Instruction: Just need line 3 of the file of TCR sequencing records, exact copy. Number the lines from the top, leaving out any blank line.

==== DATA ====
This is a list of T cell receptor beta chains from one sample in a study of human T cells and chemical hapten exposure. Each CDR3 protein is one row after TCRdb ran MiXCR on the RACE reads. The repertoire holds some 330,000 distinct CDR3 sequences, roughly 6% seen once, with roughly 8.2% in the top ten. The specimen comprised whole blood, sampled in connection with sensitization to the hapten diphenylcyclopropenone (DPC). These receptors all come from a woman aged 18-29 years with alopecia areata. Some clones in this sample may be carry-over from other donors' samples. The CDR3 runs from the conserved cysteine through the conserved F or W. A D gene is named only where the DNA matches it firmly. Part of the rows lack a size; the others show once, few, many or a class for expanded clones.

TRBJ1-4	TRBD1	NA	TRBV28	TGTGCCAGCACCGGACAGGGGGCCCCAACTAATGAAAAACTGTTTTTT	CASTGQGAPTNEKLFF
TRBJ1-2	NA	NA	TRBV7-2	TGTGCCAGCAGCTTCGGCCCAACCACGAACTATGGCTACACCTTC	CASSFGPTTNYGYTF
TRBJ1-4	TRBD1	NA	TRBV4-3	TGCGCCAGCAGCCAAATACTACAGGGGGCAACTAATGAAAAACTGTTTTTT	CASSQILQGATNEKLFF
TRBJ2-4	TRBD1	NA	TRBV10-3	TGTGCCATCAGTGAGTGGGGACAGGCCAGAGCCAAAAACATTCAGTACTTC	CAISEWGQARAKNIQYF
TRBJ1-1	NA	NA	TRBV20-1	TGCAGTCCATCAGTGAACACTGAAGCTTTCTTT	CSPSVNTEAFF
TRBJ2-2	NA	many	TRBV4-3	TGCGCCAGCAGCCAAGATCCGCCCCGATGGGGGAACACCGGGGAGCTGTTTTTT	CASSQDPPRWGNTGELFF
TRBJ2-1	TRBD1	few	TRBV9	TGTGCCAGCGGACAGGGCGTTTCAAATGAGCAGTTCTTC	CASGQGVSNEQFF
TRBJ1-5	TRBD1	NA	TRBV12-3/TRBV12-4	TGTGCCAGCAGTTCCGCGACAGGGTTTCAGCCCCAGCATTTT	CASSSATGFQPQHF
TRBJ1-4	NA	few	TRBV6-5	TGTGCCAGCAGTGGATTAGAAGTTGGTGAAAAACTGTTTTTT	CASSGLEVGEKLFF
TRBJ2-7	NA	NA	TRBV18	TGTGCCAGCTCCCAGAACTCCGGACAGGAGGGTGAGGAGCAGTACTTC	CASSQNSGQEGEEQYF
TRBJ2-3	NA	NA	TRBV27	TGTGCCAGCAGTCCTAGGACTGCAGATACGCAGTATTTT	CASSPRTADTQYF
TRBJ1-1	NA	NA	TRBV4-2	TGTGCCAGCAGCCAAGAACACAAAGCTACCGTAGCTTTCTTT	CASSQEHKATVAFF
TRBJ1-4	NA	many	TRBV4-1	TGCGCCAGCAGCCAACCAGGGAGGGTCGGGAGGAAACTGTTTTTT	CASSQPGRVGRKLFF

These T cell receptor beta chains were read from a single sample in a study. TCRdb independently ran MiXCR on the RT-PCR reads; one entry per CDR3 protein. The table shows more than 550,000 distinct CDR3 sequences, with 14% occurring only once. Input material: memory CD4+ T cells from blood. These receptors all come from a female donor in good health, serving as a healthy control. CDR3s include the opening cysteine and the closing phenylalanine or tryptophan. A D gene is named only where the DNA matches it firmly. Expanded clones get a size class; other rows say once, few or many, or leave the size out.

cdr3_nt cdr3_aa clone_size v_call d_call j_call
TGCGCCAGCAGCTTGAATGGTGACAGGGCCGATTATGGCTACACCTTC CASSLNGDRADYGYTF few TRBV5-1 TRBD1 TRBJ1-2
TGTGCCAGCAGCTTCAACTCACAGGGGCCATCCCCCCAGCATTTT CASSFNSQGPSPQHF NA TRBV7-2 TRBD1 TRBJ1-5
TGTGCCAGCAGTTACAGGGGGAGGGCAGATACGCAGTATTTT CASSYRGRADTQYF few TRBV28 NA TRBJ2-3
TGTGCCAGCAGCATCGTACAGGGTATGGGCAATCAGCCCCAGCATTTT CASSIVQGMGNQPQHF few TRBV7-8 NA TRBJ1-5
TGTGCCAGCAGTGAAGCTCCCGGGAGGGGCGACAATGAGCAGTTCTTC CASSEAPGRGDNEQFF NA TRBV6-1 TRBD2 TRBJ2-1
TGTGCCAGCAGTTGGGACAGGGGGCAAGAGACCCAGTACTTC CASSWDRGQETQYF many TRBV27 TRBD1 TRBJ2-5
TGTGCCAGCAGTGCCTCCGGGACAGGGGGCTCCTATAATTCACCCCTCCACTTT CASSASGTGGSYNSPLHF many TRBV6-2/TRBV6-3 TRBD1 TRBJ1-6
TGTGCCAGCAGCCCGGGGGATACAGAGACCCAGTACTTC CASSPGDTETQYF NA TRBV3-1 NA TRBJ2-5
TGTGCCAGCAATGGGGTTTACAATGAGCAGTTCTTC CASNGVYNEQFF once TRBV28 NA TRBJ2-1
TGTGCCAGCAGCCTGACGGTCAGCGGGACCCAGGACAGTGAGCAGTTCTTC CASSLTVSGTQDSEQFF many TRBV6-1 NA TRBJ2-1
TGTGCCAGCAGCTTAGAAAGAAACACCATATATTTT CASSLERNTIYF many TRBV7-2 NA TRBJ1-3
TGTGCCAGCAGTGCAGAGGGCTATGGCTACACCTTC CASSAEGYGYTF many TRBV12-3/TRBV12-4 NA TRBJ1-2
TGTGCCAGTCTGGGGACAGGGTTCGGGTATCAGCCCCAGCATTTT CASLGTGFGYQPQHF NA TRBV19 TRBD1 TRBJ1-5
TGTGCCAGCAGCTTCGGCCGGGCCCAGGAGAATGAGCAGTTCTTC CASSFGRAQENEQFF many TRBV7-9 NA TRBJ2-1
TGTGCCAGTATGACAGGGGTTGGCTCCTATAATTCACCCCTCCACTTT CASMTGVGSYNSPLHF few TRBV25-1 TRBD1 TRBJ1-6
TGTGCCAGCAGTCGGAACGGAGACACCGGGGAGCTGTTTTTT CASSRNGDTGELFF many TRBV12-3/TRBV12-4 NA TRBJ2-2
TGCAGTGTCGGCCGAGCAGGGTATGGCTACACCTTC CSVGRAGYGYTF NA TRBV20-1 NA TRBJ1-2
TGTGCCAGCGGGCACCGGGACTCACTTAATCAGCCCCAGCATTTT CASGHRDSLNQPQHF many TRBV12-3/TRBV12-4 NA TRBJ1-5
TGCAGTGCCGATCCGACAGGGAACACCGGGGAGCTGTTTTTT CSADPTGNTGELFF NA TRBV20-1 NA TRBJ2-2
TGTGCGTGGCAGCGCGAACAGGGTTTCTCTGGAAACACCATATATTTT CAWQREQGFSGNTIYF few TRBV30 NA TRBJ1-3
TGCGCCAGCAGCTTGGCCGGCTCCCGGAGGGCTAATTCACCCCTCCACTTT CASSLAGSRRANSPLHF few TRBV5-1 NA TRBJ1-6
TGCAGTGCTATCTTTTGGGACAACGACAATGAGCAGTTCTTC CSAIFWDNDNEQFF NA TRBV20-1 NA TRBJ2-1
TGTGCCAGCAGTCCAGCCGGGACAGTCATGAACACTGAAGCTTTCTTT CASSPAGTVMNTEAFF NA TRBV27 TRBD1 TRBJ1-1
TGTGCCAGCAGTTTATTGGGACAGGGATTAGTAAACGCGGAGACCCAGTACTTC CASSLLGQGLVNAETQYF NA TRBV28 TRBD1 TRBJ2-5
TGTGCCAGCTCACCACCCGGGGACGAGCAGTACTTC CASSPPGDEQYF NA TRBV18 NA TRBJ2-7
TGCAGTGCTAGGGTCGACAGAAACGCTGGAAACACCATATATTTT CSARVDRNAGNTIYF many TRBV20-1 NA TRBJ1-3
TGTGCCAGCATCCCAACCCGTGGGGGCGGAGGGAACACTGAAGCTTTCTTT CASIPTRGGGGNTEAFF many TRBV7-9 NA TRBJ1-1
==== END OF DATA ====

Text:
TRBJ1-2	NA	NA	TRBV7-2	TGTGCCAGCAGCTTCGGCCCAACCACGAACTATGGCTACACCTTC	CASSFGPTTNYGYTF